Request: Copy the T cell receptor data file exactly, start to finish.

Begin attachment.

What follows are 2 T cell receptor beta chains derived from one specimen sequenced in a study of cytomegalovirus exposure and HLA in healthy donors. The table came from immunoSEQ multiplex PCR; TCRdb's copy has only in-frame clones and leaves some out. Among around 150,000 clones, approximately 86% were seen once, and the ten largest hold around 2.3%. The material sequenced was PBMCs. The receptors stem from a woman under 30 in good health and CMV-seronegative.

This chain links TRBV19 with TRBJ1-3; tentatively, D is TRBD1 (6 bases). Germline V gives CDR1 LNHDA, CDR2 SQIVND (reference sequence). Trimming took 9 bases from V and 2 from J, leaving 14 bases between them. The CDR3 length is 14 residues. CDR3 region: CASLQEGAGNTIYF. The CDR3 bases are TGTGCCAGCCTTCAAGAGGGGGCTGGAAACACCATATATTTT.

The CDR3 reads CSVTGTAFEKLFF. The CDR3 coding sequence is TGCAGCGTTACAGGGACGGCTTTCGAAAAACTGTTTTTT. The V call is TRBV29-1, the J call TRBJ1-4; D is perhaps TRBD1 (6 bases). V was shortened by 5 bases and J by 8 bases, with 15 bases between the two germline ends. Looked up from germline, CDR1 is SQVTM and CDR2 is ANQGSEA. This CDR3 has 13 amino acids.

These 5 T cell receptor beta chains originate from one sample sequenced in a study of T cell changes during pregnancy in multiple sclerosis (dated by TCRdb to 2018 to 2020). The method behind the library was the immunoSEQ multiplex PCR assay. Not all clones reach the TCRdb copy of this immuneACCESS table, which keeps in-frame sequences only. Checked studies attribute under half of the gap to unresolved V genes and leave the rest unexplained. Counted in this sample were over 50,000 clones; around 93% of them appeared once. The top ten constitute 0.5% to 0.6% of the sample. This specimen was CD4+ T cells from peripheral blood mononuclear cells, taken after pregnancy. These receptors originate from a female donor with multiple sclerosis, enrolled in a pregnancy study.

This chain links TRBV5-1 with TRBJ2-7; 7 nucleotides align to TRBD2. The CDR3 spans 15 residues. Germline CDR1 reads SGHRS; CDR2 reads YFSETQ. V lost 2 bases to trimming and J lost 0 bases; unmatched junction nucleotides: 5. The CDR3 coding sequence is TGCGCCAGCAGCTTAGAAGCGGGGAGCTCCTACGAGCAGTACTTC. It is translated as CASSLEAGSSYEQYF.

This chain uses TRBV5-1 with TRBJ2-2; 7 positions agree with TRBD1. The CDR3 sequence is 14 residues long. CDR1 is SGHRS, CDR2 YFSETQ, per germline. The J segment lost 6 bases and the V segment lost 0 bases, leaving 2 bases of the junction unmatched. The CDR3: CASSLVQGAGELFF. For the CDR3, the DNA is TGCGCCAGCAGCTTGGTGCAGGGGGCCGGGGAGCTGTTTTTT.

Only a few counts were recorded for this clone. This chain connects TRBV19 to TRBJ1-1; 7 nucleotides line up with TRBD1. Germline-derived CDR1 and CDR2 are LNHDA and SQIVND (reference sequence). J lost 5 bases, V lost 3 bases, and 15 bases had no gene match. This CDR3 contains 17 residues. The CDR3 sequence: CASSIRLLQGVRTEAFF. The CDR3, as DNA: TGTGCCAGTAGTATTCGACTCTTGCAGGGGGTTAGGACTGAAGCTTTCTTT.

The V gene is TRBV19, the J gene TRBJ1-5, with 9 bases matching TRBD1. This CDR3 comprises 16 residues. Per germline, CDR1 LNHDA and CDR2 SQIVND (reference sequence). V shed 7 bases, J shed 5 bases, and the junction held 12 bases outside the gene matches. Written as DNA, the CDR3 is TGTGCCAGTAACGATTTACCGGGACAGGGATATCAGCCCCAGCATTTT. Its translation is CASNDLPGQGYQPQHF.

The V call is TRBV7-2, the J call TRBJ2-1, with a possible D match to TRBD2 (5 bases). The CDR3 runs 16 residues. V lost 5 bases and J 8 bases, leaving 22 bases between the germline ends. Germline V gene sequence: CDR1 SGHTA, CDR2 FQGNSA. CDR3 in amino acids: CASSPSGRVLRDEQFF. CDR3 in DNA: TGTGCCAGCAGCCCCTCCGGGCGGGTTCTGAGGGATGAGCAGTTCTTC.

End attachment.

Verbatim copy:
What follows are 2 T cell receptor beta chains derived from one specimen sequenced in a study of cytomegalovirus exposure and HLA in healthy donors. The table came from immunoSEQ multiplex PCR; TCRdb's copy has only in-frame clones and leaves some out. Among around 150,000 clones, approximately 86% were seen once, and the ten largest hold around 2.3%. The material sequenced was PBMCs. The receptors stem from a woman under 30 in good health and CMV-seronegative.

This chain links TRBV19 with TRBJ1-3; tentatively, D is TRBD1 (6 bases). Germline V gives CDR1 LNHDA, CDR2 SQIVND (reference sequence). Trimming took 9 bases from V and 2 from J, leaving 14 bases between them. The CDR3 length is 14 residues. CDR3 region: CASLQEGAGNTIYF. The CDR3 bases are TGTGCCAGCCTTCAAGAGGGGGCTGGAAACACCATATATTTT.

The CDR3 reads CSVTGTAFEKLFF. The CDR3 coding sequence is TGCAGCGTTACAGGGACGGCTTTCGAAAAACTGTTTTTT. The V call is TRBV29-1, the J call TRBJ1-4; D is perhaps TRBD1 (6 bases). V was shortened by 5 bases and J by 8 bases, with 15 bases between the two germline ends. Looked up from germline, CDR1 is SQVTM and CDR2 is ANQGSEA. This CDR3 has 13 amino acids.

These 5 T cell receptor beta chains originate from one sample sequenced in a study of T cell changes during pregnancy in multiple sclerosis (dated by TCRdb to 2018 to 2020). The method behind the library was the immunoSEQ multiplex PCR assay. Not all clones reach the TCRdb copy of this immuneACCESS table, which keeps in-frame sequences only. Checked studies attribute under half of the gap to unresolved V genes and leave the rest unexplained. Counted in this sample were over 50,000 clones; around 93% of them appeared once. The top ten constitute 0.5% to 0.6% of the sample. This specimen was CD4+ T cells from peripheral blood mononuclear cells, taken after pregnancy. These receptors originate from a female donor with multiple sclerosis, enrolled in a pregnancy study.

This chain links TRBV5-1 with TRBJ2-7; 7 nucleotides align to TRBD2. The CDR3 spans 15 residues. Germline CDR1 reads SGHRS; CDR2 reads YFSETQ. V lost 2 bases to trimming and J lost 0 bases; unmatched junction nucleotides: 5. The CDR3 coding sequence is TGCGCCAGCAGCTTAGAAGCGGGGAGCTCCTACGAGCAGTACTTC. It is translated as CASSLEAGSSYEQYF.

This chain uses TRBV5-1 with TRBJ2-2; 7 positions agree with TRBD1. The CDR3 sequence is 14 residues long. CDR1 is SGHRS, CDR2 YFSETQ, per germline. The J segment lost 6 bases and the V segment lost 0 bases, leaving 2 bases of the junction unmatched. The CDR3: CASSLVQGAGELFF. For the CDR3, the DNA is TGCGCCAGCAGCTTGGTGCAGGGGGCCGGGGAGCTGTTTTTT.

Only a few counts were recorded for this clone. This chain connects TRBV19 to TRBJ1-1; 7 nucleotides line up with TRBD1. Germline-derived CDR1 and CDR2 are LNHDA and SQIVND (reference sequence). J lost 5 bases, V lost 3 bases, and 15 bases had no gene match. This CDR3 contains 17 residues. The CDR3 sequence: CASSIRLLQGVRTEAFF. The CDR3, as DNA: TGTGCCAGTAGTATTCGACTCTTGCAGGGGGTTAGGACTGAAGCTTTCTTT.

The V gene is TRBV19, the J gene TRBJ1-5, with 9 bases matching TRBD1. This CDR3 comprises 16 residues. Per germline, CDR1 LNHDA and CDR2 SQIVND (reference sequence). V shed 7 bases, J shed 5 bases, and the junction held 12 bases outside the gene matches. Written as DNA, the CDR3 is TGTGCCAGTAACGATTTACCGGGACAGGGATATCAGCCCCAGCATTTT. Its translation is CASNDLPGQGYQPQHF.

The V call is TRBV7-2, the J call TRBJ2-1, with a possible D match to TRBD2 (5 bases). The CDR3 runs 16 residues. V lost 5 bases and J 8 bases, leaving 22 bases between the germline ends. Germline V gene sequence: CDR1 SGHTA, CDR2 FQGNSA. CDR3 in amino acids: CASSPSGRVLRDEQFF. CDR3 in DNA: TGTGCCAGCAGCCCCTCCGGGCGGGTTCTGAGGGATGAGCAGTTCTTC.